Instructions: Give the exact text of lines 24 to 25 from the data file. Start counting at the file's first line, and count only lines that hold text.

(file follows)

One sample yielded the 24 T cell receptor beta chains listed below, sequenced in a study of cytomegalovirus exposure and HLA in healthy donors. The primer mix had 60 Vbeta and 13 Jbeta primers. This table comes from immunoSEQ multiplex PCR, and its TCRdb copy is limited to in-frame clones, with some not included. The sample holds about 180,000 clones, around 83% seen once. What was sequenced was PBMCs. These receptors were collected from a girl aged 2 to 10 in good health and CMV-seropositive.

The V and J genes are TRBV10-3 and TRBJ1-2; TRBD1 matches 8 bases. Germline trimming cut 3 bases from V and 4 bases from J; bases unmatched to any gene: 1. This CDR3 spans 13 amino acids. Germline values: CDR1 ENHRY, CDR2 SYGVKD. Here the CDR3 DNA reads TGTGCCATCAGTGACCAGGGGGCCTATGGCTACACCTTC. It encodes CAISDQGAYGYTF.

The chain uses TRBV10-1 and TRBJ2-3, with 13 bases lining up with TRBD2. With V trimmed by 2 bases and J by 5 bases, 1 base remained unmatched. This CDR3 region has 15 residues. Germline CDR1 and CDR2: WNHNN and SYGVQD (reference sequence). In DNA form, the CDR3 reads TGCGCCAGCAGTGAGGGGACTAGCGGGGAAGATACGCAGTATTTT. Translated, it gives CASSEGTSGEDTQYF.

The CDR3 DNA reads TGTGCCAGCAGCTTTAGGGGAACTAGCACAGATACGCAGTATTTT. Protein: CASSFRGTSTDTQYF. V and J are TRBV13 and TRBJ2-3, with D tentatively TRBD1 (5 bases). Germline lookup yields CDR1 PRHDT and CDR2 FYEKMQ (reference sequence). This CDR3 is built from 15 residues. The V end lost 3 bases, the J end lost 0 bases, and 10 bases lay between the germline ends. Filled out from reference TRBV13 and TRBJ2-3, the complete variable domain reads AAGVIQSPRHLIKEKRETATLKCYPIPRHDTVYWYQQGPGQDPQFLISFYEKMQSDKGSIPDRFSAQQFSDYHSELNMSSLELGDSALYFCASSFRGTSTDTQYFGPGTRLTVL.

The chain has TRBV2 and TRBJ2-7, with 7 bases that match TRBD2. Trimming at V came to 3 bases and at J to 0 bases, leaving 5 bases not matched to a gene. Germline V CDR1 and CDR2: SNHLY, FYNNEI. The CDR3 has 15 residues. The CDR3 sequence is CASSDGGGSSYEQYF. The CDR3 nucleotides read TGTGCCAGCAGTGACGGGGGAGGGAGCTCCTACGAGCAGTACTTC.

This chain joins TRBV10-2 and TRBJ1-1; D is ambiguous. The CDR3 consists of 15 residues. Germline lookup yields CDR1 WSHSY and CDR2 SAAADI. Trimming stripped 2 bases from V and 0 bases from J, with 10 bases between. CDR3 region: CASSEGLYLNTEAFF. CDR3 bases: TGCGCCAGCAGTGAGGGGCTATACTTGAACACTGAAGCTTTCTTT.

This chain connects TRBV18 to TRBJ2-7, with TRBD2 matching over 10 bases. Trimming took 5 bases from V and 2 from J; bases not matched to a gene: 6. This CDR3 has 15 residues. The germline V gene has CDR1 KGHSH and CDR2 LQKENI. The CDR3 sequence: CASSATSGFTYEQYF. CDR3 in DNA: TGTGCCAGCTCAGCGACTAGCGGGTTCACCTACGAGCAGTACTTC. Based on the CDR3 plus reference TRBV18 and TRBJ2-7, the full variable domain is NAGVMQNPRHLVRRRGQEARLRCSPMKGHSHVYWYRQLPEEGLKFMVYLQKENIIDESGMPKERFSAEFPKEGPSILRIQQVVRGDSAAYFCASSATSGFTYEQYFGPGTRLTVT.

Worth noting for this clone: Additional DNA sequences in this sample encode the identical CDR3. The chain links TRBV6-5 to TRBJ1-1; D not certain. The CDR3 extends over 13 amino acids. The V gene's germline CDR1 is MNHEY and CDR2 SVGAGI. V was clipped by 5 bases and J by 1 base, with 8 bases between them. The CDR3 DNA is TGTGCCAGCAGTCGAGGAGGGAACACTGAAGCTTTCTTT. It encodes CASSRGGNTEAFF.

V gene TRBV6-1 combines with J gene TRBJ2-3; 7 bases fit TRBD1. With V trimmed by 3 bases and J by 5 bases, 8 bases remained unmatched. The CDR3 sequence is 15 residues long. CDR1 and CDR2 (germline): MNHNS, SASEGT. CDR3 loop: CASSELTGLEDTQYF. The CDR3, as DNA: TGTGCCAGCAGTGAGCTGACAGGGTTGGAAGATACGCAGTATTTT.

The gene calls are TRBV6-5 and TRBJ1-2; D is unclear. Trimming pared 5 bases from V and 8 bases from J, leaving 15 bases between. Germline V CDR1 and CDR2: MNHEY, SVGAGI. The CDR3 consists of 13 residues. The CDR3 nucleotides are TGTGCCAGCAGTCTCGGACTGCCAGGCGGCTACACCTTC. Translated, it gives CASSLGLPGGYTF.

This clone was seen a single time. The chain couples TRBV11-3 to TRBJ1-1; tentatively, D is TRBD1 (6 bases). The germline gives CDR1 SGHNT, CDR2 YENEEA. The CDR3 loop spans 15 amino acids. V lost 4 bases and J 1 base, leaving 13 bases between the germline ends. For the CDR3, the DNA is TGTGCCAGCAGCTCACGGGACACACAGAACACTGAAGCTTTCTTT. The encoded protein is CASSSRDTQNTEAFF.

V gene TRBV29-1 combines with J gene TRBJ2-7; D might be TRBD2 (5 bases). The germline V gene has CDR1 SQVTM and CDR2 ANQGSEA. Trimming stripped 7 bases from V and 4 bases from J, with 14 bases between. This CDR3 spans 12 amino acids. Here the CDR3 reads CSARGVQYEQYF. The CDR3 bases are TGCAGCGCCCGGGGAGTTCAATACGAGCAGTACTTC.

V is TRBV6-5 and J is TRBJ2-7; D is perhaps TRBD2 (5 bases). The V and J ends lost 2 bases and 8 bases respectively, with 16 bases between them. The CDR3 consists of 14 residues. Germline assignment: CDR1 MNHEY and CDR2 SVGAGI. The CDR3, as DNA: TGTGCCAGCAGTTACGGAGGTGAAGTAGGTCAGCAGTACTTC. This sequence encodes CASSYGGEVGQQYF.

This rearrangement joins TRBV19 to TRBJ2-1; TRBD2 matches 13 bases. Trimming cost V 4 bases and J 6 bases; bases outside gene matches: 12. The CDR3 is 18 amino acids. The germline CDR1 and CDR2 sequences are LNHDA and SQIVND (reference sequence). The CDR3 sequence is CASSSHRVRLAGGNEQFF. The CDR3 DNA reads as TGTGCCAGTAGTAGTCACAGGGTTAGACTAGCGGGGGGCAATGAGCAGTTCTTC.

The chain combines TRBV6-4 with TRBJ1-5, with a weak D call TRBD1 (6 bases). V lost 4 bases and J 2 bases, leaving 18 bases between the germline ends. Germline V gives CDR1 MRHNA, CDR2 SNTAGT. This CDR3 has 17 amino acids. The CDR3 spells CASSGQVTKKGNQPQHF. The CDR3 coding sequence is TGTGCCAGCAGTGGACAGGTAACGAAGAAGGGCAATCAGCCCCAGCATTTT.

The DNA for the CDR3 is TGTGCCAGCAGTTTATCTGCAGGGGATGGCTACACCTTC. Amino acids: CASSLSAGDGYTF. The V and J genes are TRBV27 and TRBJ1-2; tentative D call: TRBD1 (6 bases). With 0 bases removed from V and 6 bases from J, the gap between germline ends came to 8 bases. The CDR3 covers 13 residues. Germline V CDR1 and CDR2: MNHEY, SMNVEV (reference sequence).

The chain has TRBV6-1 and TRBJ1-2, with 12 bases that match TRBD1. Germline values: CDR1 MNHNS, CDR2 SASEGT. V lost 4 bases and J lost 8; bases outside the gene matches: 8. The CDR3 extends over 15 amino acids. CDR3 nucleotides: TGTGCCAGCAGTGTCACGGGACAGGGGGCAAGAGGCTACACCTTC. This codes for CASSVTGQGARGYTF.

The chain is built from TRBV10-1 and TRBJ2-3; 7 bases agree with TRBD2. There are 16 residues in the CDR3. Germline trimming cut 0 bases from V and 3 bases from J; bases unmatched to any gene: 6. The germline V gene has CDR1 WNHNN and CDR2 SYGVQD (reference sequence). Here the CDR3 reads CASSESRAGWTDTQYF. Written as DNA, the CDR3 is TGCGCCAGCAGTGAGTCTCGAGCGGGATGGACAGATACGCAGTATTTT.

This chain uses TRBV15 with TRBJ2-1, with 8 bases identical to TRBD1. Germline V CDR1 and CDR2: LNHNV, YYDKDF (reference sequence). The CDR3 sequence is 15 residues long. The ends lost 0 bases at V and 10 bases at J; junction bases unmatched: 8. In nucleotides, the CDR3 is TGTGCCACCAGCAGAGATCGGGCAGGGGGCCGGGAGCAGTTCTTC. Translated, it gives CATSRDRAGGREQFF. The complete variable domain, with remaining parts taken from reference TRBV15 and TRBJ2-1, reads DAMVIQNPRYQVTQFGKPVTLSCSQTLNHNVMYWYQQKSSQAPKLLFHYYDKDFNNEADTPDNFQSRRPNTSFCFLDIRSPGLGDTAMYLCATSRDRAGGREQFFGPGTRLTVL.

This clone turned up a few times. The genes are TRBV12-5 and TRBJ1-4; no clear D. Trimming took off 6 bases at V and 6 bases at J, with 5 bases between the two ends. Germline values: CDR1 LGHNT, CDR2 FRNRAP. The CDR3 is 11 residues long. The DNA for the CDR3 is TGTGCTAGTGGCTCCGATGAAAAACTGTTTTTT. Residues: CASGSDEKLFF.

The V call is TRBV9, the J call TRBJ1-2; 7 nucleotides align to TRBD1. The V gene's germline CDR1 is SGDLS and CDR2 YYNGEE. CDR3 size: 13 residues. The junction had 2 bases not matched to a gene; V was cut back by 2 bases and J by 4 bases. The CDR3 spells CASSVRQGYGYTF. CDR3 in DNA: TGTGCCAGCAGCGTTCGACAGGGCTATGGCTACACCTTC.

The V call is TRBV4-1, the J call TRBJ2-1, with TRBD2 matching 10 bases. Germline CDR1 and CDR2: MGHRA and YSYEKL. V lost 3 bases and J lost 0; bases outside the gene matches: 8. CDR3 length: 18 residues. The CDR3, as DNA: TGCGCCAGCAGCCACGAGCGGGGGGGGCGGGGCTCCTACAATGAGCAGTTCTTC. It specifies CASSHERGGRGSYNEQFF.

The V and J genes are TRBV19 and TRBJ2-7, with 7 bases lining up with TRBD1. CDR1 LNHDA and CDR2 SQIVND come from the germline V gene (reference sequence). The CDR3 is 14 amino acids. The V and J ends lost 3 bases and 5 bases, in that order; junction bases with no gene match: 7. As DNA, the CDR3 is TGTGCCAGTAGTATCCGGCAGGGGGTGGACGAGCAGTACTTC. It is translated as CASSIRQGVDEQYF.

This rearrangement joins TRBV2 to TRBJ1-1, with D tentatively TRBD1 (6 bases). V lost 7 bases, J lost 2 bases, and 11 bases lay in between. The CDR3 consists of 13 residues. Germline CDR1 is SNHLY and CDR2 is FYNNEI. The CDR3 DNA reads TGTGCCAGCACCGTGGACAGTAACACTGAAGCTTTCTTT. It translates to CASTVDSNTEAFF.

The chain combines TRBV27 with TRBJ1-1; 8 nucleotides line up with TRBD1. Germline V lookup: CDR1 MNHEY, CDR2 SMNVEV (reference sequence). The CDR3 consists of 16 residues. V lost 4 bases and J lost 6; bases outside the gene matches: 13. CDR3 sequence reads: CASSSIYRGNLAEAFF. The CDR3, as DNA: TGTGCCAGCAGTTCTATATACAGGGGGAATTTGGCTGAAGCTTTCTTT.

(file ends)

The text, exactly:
This rearrangement joins TRBV2 to TRBJ1-1, with D tentatively TRBD1 (6 bases). V lost 7 bases, J lost 2 bases, and 11 bases lay in between. The CDR3 consists of 13 residues. Germline CDR1 is SNHLY and CDR2 is FYNNEI. The CDR3 DNA reads TGTGCCAGCACCGTGGACAGTAACACTGAAGCTTTCTTT. It translates to CASTVDSNTEAFF.

The chain combines TRBV27 with TRBJ1-1; 8 nucleotides line up with TRBD1. Germline V lookup: CDR1 MNHEY, CDR2 SMNVEV (reference sequence). The CDR3 consists of 16 residues. V lost 4 bases and J lost 6; bases outside the gene matches: 13. CDR3 sequence reads: CASSSIYRGNLAEAFF. The CDR3, as DNA: TGTGCCAGCAGTTCTATATACAGGGGGAATTTGGCTGAAGCTTTCTTT.